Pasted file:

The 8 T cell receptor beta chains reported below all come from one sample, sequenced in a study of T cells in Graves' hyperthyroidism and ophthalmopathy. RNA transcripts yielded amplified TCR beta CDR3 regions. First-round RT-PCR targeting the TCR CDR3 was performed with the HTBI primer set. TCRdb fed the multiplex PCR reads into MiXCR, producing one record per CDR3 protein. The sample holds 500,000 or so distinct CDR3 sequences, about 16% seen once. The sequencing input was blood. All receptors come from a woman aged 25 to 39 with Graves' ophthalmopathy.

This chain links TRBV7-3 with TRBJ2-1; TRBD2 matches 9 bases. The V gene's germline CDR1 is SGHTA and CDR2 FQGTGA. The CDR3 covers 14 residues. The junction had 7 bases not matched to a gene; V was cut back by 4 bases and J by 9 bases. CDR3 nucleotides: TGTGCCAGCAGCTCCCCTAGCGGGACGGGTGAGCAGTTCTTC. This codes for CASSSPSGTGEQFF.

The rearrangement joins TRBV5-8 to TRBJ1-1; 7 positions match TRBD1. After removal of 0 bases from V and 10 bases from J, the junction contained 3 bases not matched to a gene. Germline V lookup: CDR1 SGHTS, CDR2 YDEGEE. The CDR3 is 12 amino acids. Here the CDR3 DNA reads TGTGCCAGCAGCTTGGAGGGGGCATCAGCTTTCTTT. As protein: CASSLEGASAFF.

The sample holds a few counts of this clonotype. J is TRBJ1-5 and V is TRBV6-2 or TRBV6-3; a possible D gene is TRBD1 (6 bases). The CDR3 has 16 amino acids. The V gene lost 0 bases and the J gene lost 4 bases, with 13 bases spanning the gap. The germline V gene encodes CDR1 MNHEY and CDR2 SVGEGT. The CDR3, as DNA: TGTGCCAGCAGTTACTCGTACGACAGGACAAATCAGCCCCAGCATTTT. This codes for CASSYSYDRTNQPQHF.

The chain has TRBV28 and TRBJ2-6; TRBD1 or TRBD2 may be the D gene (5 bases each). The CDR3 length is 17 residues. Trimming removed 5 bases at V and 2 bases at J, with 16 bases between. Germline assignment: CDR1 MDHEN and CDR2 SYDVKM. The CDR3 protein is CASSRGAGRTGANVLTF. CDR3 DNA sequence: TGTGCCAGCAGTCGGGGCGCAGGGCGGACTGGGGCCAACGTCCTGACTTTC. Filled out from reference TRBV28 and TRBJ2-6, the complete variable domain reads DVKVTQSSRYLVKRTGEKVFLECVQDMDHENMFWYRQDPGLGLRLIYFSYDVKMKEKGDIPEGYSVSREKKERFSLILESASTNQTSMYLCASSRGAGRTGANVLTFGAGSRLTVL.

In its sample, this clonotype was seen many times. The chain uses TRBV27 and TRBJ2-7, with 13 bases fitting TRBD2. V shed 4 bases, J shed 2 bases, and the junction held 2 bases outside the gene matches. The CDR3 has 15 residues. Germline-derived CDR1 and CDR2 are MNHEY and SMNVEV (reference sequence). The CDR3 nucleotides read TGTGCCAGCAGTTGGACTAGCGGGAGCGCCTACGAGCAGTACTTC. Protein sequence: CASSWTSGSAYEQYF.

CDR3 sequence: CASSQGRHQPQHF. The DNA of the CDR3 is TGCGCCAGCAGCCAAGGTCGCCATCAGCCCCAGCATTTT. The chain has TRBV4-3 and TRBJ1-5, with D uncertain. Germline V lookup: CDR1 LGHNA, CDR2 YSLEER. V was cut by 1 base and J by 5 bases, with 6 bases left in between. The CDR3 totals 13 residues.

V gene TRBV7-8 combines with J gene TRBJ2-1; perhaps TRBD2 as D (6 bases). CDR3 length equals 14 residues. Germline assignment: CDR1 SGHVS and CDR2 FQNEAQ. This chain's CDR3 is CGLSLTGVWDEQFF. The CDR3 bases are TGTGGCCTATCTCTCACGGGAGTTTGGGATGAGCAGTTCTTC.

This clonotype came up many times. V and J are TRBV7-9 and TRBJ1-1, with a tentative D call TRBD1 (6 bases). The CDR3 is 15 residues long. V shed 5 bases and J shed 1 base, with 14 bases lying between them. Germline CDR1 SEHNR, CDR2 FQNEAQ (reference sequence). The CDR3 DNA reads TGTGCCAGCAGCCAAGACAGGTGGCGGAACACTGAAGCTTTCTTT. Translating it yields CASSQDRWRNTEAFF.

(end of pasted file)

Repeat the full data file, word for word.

The 8 T cell receptor beta chains reported below all come from one sample, sequenced in a study of T cells in Graves' hyperthyroidism and ophthalmopathy. RNA transcripts yielded amplified TCR beta CDR3 regions. First-round RT-PCR targeting the TCR CDR3 was performed with the HTBI primer set. TCRdb fed the multiplex PCR reads into MiXCR, producing one record per CDR3 protein. The sample holds 500,000 or so distinct CDR3 sequences, about 16% seen once. The sequencing input was blood. All receptors come from a woman aged 25 to 39 with Graves' ophthalmopathy.

This chain links TRBV7-3 with TRBJ2-1; TRBD2 matches 9 bases. The V gene's germline CDR1 is SGHTA and CDR2 FQGTGA. The CDR3 covers 14 residues. The junction had 7 bases not matched to a gene; V was cut back by 4 bases and J by 9 bases. CDR3 nucleotides: TGTGCCAGCAGCTCCCCTAGCGGGACGGGTGAGCAGTTCTTC. This codes for CASSSPSGTGEQFF.

The rearrangement joins TRBV5-8 to TRBJ1-1; 7 positions match TRBD1. After removal of 0 bases from V and 10 bases from J, the junction contained 3 bases not matched to a gene. Germline V lookup: CDR1 SGHTS, CDR2 YDEGEE. The CDR3 is 12 amino acids. Here the CDR3 DNA reads TGTGCCAGCAGCTTGGAGGGGGCATCAGCTTTCTTT. As protein: CASSLEGASAFF.

The sample holds a few counts of this clonotype. J is TRBJ1-5 and V is TRBV6-2 or TRBV6-3; a possible D gene is TRBD1 (6 bases). The CDR3 has 16 amino acids. The V gene lost 0 bases and the J gene lost 4 bases, with 13 bases spanning the gap. The germline V gene encodes CDR1 MNHEY and CDR2 SVGEGT. The CDR3, as DNA: TGTGCCAGCAGTTACTCGTACGACAGGACAAATCAGCCCCAGCATTTT. This codes for CASSYSYDRTNQPQHF.

The chain has TRBV28 and TRBJ2-6; TRBD1 or TRBD2 may be the D gene (5 bases each). The CDR3 length is 17 residues. Trimming removed 5 bases at V and 2 bases at J, with 16 bases between. Germline assignment: CDR1 MDHEN and CDR2 SYDVKM. The CDR3 protein is CASSRGAGRTGANVLTF. CDR3 DNA sequence: TGTGCCAGCAGTCGGGGCGCAGGGCGGACTGGGGCCAACGTCCTGACTTTC. Filled out from reference TRBV28 and TRBJ2-6, the complete variable domain reads DVKVTQSSRYLVKRTGEKVFLECVQDMDHENMFWYRQDPGLGLRLIYFSYDVKMKEKGDIPEGYSVSREKKERFSLILESASTNQTSMYLCASSRGAGRTGANVLTFGAGSRLTVL.

In its sample, this clonotype was seen many times. The chain uses TRBV27 and TRBJ2-7, with 13 bases fitting TRBD2. V shed 4 bases, J shed 2 bases, and the junction held 2 bases outside the gene matches. The CDR3 has 15 residues. Germline-derived CDR1 and CDR2 are MNHEY and SMNVEV (reference sequence). The CDR3 nucleotides read TGTGCCAGCAGTTGGACTAGCGGGAGCGCCTACGAGCAGTACTTC. Protein sequence: CASSWTSGSAYEQYF.

CDR3 sequence: CASSQGRHQPQHF. The DNA of the CDR3 is TGCGCCAGCAGCCAAGGTCGCCATCAGCCCCAGCATTTT. The chain has TRBV4-3 and TRBJ1-5, with D uncertain. Germline V lookup: CDR1 LGHNA, CDR2 YSLEER. V was cut by 1 base and J by 5 bases, with 6 bases left in between. The CDR3 totals 13 residues.

V gene TRBV7-8 combines with J gene TRBJ2-1; perhaps TRBD2 as D (6 bases). CDR3 length equals 14 residues. Germline assignment: CDR1 SGHVS and CDR2 FQNEAQ. This chain's CDR3 is CGLSLTGVWDEQFF. The CDR3 bases are TGTGGCCTATCTCTCACGGGAGTTTGGGATGAGCAGTTCTTC.

This clonotype came up many times. V and J are TRBV7-9 and TRBJ1-1, with a tentative D call TRBD1 (6 bases). The CDR3 is 15 residues long. V shed 5 bases and J shed 1 base, with 14 bases lying between them. Germline CDR1 SEHNR, CDR2 FQNEAQ (reference sequence). The CDR3 DNA reads TGTGCCAGCAGCCAAGACAGGTGGCGGAACACTGAAGCTTTCTTT. Translating it yields CASSQDRWRNTEAFF.